Lost and Found Item(s) Report & Labelling Request Form
Lost and Found
We understand that missing items can affect a resident’s quality of life. Going without dentures often means the resident can’t eat regular food. Going without a hearing aid makes a significant impact on a resident’s ability to communicate. Not being able to find new clothing items can cause stress and anxiety. Please help us decrease lost items and increase the chance of their return by doing the following:
- Label all personal items, including watches, dentures, eyeglasses, and hearing aids. Labelling Request Form (PDF)
- Maintain a written inventory of clothing and other valuables
- Take pictures of valuables
- Report the loss as soon as it is noticed. Lost item Report (PDF)
Once a Lost Item Report is submitted, staff at Pioneer Manor will register the report and begin to look for the missing item. The person who has submitted the report can expect a follow-up call or email, within a week, to advise if there has been any progress with the lost item(s).
For further questions after submitting a Lost Item Report, please email email@example.com or call Shelley Lalonde at 705-698-2167.
Why do items go missing and where do they go?
Content from, “The Mystery of Missing Items in Nursing Homes”, March 5, 2018 by Dianehttps://nursinghomevolunteer.com/the-mystery-of-missing-items-in-nursing-homes/
I remember a time when one of our resident’s dentures disappeared. We turned the place upside down searching for them. A few months later, a housekeeper found the dentures buried in a potted plant. We never thought to look there!
Another time, a brand-new dietary aid nearly died of fright when she saw a lower denture peering out at her from a bowl of oatmeal when she was clearing tables. They could easily have gone down the garbage disposal if nobody saw them.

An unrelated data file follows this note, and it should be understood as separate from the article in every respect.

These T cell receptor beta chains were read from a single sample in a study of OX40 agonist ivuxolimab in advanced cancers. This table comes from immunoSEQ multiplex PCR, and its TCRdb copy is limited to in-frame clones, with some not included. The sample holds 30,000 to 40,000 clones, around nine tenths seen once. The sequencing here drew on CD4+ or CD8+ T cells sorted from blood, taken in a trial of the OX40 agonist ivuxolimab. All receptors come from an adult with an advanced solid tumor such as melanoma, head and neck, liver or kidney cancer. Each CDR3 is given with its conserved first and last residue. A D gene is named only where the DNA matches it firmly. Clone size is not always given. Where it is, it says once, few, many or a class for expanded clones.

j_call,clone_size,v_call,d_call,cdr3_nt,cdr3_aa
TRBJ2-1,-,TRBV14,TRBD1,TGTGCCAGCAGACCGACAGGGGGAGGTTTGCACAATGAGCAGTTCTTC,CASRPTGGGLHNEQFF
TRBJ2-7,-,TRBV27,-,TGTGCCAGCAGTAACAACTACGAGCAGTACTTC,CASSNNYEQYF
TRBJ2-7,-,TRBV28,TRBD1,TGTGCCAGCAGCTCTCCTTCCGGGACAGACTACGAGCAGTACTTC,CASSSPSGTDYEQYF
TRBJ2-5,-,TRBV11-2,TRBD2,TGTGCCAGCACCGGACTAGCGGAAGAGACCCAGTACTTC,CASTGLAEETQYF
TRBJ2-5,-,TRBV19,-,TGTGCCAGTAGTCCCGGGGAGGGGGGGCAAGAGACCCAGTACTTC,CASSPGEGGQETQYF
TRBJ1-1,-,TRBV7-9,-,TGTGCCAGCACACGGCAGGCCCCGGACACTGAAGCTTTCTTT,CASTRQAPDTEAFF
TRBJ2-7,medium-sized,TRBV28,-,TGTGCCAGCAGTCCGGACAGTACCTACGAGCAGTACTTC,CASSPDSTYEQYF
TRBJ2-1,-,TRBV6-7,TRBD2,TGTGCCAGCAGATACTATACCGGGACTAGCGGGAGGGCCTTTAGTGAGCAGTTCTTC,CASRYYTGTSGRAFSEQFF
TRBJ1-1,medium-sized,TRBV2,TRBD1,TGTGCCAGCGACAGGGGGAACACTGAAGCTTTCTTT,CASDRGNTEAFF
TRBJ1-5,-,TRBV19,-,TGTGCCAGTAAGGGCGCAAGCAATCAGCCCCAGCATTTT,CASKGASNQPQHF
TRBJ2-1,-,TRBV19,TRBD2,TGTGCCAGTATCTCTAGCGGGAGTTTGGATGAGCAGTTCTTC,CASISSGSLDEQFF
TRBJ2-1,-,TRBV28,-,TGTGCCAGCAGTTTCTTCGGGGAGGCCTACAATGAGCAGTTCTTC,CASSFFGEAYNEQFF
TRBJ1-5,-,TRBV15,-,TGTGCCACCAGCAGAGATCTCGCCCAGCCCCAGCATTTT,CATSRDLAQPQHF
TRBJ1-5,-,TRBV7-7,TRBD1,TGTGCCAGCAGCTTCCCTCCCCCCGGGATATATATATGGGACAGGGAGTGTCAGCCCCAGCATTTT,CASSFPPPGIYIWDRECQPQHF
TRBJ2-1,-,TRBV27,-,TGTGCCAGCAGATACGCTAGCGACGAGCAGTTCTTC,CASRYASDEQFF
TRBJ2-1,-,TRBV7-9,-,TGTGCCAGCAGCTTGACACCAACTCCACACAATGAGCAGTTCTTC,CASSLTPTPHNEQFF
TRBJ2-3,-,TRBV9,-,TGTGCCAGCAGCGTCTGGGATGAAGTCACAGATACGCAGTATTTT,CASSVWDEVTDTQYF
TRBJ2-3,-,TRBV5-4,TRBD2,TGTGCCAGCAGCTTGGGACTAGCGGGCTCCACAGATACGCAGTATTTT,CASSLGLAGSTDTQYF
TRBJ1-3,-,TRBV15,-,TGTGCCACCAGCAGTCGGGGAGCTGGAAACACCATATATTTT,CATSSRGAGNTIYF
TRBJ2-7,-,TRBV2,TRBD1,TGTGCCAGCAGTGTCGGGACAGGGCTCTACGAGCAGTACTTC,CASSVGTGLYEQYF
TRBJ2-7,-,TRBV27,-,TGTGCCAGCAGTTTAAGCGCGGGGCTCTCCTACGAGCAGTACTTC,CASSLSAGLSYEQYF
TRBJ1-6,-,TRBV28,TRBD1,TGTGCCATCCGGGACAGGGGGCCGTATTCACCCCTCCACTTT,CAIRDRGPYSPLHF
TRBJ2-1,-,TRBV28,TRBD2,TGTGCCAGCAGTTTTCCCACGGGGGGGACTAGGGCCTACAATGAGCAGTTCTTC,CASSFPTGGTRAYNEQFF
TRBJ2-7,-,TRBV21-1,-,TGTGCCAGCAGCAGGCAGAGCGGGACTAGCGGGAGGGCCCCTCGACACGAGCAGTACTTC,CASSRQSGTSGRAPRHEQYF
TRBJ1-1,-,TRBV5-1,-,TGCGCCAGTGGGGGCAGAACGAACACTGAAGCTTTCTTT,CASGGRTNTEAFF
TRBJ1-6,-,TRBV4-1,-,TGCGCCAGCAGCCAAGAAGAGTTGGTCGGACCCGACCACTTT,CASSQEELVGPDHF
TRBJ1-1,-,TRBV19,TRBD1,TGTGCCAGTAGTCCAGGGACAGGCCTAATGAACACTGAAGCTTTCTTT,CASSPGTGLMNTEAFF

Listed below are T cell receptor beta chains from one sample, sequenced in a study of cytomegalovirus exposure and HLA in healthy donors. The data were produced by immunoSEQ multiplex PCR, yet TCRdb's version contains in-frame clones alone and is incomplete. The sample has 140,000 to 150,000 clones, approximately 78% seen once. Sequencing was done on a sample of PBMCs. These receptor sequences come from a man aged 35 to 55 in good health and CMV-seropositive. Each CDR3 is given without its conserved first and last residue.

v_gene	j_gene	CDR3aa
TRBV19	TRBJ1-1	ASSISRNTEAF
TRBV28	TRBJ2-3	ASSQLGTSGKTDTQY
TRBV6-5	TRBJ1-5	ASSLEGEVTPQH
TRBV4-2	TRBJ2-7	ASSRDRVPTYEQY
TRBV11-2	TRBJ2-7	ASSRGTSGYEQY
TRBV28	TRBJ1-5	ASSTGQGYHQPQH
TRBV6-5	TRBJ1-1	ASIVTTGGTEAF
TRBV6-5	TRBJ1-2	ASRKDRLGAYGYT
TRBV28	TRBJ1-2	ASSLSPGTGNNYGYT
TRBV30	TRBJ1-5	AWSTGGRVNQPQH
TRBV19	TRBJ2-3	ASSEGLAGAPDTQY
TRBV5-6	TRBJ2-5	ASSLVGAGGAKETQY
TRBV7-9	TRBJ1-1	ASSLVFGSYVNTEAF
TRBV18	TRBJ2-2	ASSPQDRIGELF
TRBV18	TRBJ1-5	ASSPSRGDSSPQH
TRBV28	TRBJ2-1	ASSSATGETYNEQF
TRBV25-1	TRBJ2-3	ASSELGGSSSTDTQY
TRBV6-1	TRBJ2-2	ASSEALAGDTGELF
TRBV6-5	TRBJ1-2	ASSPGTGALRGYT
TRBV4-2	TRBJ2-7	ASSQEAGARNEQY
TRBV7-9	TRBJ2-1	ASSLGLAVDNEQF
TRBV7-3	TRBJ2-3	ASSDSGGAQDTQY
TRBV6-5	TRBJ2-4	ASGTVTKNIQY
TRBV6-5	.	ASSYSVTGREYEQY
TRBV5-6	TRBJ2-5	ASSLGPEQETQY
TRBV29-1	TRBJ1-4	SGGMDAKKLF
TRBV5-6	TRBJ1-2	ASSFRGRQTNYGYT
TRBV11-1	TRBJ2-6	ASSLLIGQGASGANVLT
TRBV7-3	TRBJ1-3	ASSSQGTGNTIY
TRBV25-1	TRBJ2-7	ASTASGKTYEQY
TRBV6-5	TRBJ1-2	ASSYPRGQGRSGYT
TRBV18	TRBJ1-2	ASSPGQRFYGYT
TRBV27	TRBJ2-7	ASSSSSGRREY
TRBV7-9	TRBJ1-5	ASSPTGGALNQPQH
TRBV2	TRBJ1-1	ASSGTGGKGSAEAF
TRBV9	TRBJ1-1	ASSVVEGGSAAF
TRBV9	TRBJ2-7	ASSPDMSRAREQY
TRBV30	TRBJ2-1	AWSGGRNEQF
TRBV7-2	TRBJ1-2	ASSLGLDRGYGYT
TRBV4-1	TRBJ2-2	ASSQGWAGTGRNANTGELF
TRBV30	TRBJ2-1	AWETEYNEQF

Missing items are especially challenging in a memory care unit. People living with dementia often reach a stage where they perceive items like glasses and hearing aids as foreign objects, and they no longer want to wear them. A resident might remove their glasses and leave them on a piece of furniture, then another resident comes along and picks them up. Also, I’m sure you’ve discovered memory care residents “shopping” in other residents’ rooms.
For some reason, it’s also fairly common for residents to wrap items in napkins or tissues. Then if nobody thinks to double-check, they get tossed in the garbage.
Sometimes missing or damaged items result from staff errors. One time a PSW at our nursing home put a resident’s hearing aid in her pocket and forgot about it. When she got home, she washed her uniform and destroyed the hearing aid. (Of course, the facility paid for replacement in this case.)
I also remember a couple of times when PSW’s forgot to take residents’ hearing aids out at bedtime. The aids fell out during the night and ended up going to the laundry with the bed linens the next morning.
And then there’s clothing. It’s not uncommon for people to bring new clothing for a resident and forget to mark their name on it. It returns from the laundry and staff have no idea who it belongs to. There are also occasions when a staff person might accidentally put a garment in the wrong resident’s room, especially if the name isn’t clearly marked or if residents have similar names.